The cruelty continues in volume two of The Flowers of Evil, by Shuzo Oshimi (Drifting Net Cafe). Pure, unadulterated elation mixes potently with a maddening telltale heart as Kasuga embarks on a dream date with his school crush, Saeki. Despite all the nefarious obstacles presented by his sinister classmate Nakamura, Kasuga has done it! He’s on his very first date, and it involves taking his crush to his most beloved bookstore. That’s just too sweet for this series, though. Naturally, Nakamura is tailing them both, and her sinister peeks from behind corners pretty much sum up the feeling of reading Oshimi’s series.
See, no matter how many beams of happiness shine down from the heavens on Kasuga, we all become the prescient fortune tellers who know it can’t end well. As for that telltale heart? It pounds underneath Kasuga’s clothes, because Nakamura forced him to wear the gym outfit he stole from Saeki. His shame, the truth of his perversion—or the perversion Nakamura insists on projecting, depending on your perspective—is but a few threads of fabric from the surface.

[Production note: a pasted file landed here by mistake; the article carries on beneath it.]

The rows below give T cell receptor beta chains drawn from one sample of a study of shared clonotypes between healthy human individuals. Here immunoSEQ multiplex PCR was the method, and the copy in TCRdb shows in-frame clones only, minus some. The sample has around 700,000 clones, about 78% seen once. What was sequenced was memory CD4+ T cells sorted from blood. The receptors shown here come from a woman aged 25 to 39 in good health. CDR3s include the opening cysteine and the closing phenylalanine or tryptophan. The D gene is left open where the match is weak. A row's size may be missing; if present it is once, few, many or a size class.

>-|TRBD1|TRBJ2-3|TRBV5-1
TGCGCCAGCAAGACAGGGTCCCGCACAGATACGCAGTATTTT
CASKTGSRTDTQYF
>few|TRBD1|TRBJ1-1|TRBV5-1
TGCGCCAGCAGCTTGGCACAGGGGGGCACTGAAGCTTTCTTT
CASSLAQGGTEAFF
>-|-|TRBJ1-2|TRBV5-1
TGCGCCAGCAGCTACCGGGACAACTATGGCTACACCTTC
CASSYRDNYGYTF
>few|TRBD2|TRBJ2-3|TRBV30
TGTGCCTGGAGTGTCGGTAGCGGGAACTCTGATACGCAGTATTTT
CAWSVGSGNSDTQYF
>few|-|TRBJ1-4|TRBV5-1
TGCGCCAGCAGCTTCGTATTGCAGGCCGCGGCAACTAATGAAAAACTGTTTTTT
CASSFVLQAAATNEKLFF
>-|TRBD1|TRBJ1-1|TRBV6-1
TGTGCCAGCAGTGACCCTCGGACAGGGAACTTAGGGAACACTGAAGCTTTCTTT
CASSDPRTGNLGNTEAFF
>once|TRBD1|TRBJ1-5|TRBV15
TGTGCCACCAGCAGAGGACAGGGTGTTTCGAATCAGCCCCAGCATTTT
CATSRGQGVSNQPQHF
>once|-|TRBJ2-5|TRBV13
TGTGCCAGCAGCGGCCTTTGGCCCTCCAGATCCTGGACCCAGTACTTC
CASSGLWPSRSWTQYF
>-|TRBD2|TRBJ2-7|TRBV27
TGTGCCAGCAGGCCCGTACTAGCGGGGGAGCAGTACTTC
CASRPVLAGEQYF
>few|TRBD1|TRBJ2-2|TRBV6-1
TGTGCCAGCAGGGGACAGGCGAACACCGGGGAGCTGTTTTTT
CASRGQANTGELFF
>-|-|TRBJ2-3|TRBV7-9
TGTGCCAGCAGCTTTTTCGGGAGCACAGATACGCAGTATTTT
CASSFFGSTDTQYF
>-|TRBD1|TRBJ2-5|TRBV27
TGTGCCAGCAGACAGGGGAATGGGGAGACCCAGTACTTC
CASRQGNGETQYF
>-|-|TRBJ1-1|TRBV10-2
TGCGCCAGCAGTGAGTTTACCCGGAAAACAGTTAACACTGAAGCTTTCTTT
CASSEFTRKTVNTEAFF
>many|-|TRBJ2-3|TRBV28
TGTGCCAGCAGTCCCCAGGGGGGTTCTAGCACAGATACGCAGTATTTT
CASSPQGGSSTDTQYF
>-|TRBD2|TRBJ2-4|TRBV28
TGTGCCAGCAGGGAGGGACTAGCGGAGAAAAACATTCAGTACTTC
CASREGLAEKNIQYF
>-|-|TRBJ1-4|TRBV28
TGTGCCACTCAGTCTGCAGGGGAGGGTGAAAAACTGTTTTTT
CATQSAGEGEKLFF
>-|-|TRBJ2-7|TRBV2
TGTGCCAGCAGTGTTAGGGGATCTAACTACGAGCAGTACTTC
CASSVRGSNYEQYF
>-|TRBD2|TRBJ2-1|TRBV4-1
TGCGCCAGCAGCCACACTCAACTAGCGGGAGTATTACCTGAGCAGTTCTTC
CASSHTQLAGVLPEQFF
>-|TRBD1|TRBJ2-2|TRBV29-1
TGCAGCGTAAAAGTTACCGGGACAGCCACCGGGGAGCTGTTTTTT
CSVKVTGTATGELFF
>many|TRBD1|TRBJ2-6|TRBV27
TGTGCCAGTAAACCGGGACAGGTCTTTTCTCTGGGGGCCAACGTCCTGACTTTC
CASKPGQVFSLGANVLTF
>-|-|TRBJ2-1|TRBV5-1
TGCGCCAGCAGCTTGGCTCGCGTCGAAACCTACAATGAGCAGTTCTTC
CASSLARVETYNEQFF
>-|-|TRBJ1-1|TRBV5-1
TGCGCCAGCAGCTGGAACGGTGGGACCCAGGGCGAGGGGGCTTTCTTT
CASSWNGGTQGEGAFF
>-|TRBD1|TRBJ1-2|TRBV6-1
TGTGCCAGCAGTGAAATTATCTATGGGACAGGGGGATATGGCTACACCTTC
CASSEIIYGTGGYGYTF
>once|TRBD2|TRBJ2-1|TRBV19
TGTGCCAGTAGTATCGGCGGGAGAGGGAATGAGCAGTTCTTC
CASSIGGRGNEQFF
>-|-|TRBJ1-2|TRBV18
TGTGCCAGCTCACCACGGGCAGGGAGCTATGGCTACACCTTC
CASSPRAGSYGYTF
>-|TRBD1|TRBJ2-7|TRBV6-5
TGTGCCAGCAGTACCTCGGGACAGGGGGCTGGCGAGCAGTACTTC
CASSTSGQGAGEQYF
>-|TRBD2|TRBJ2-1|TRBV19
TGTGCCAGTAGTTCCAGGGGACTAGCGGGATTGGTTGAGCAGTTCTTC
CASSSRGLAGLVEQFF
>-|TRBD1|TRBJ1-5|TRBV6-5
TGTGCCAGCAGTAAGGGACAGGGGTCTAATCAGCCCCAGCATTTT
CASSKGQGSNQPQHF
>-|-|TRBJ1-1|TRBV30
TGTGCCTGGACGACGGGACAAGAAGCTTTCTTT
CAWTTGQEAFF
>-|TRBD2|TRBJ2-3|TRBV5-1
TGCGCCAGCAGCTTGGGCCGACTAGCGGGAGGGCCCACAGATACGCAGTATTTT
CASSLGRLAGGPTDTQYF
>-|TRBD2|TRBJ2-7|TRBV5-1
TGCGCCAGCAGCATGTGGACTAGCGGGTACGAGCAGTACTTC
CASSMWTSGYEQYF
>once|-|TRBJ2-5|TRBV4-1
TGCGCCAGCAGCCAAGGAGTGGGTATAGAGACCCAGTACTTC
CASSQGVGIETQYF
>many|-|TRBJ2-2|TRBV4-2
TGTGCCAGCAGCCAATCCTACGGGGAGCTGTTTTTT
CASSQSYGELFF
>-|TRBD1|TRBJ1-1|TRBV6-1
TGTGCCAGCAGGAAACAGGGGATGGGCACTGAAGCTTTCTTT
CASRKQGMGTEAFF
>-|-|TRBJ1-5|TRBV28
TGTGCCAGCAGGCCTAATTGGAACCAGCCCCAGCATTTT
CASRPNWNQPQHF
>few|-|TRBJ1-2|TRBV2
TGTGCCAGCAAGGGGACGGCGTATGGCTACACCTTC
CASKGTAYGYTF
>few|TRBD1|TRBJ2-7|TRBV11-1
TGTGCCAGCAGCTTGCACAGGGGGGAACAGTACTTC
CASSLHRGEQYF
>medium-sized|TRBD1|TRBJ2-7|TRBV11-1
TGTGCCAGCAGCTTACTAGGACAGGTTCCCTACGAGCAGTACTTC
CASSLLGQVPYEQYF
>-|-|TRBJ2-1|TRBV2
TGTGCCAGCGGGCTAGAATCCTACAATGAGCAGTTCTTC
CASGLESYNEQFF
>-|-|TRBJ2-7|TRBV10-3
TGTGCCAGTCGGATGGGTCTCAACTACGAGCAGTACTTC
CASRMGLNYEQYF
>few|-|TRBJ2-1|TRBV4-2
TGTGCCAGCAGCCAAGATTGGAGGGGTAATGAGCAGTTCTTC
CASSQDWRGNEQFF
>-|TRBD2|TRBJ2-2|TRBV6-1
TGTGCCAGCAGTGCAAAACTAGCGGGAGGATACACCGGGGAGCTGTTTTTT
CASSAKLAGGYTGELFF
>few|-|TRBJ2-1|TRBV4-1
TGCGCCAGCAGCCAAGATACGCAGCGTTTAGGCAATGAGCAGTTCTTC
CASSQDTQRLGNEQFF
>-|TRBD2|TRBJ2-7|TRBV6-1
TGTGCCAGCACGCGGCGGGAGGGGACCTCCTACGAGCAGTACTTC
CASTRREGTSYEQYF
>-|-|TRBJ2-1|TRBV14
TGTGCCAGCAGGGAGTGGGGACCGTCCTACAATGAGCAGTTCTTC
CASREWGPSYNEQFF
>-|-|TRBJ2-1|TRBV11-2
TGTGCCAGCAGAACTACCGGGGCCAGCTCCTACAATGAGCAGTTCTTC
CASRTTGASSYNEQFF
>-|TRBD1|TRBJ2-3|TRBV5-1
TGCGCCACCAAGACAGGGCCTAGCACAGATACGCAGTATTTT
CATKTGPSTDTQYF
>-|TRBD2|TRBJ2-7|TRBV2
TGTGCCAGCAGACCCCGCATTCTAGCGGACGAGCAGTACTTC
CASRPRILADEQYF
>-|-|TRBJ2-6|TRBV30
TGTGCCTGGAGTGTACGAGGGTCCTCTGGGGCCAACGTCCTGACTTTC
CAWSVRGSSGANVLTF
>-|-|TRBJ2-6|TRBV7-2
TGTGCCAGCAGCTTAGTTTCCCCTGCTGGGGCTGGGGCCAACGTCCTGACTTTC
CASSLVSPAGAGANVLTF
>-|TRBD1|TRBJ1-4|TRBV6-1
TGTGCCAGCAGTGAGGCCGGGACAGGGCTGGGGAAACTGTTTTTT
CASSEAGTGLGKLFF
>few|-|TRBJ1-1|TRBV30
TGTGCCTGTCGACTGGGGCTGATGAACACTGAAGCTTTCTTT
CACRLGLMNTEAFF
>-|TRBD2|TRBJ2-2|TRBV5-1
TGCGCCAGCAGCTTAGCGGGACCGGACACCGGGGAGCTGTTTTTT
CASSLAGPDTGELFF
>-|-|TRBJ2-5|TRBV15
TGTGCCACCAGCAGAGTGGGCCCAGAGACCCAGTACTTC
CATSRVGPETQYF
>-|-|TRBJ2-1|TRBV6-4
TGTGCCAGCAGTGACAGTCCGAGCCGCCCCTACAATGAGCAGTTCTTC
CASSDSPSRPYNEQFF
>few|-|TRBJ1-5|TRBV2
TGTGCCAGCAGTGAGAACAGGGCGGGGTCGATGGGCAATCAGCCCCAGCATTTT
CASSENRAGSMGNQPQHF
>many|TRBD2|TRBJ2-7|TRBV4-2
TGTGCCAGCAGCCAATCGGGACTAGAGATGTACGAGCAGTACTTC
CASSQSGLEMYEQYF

Oshimi excels in conveying expressions like guilt, apprehension, and malice; a crucial skill for a series shadowed by such a malevolent force. While Kasuga’s thoughts are on display from beginning to end, Nakamura frequently communicates with sly smiles, nods, and, when things are particularly dire, commanding scowls. When she does speak up it’s never ends well. She plants conflicting seeds in both Saeki and Kasuga, or maybe she just plants the seed that she planted a seed… Yeah, she’s not your average school reject, and it’s clear she doesn’t plan on backing down from Kasuga any time soon.
While Kasuga longs to expose Saeki to the world of beauty woven within his favorite books, Nakamura wants to expose the world to the perverse demons bubbling beneath Kasuga’s skin. Or maybe she just wants to expose the world to itself; stop everyone from lying to everyone about who they really are and open the door on the facades all around us. Deep thoughts, Nakamura, but your own insecurity and self-loathing could shatter a hall of mirrors.
Oshimi does a good job of keeping things just unpredictable enough. It’s not quite a direct descent into blackmail-induced despair, and a few cars you see coming from a mile away end up turning the corner at the last second. I still find the frequent use of photographs as backgrounds jarring and out of place, but the fact that so many real life locations from Oshimi’s past are utilized in the story makes some moments a bit more meaningful, so I’ll give them a pass. The end of this volume ends on a particularly interesting beat, so I can’t wait to see what happens next.
Publisher: Vertical Inc.
Story & Art: Shuzo Oshimi
© 2012 Shuzo Oshimi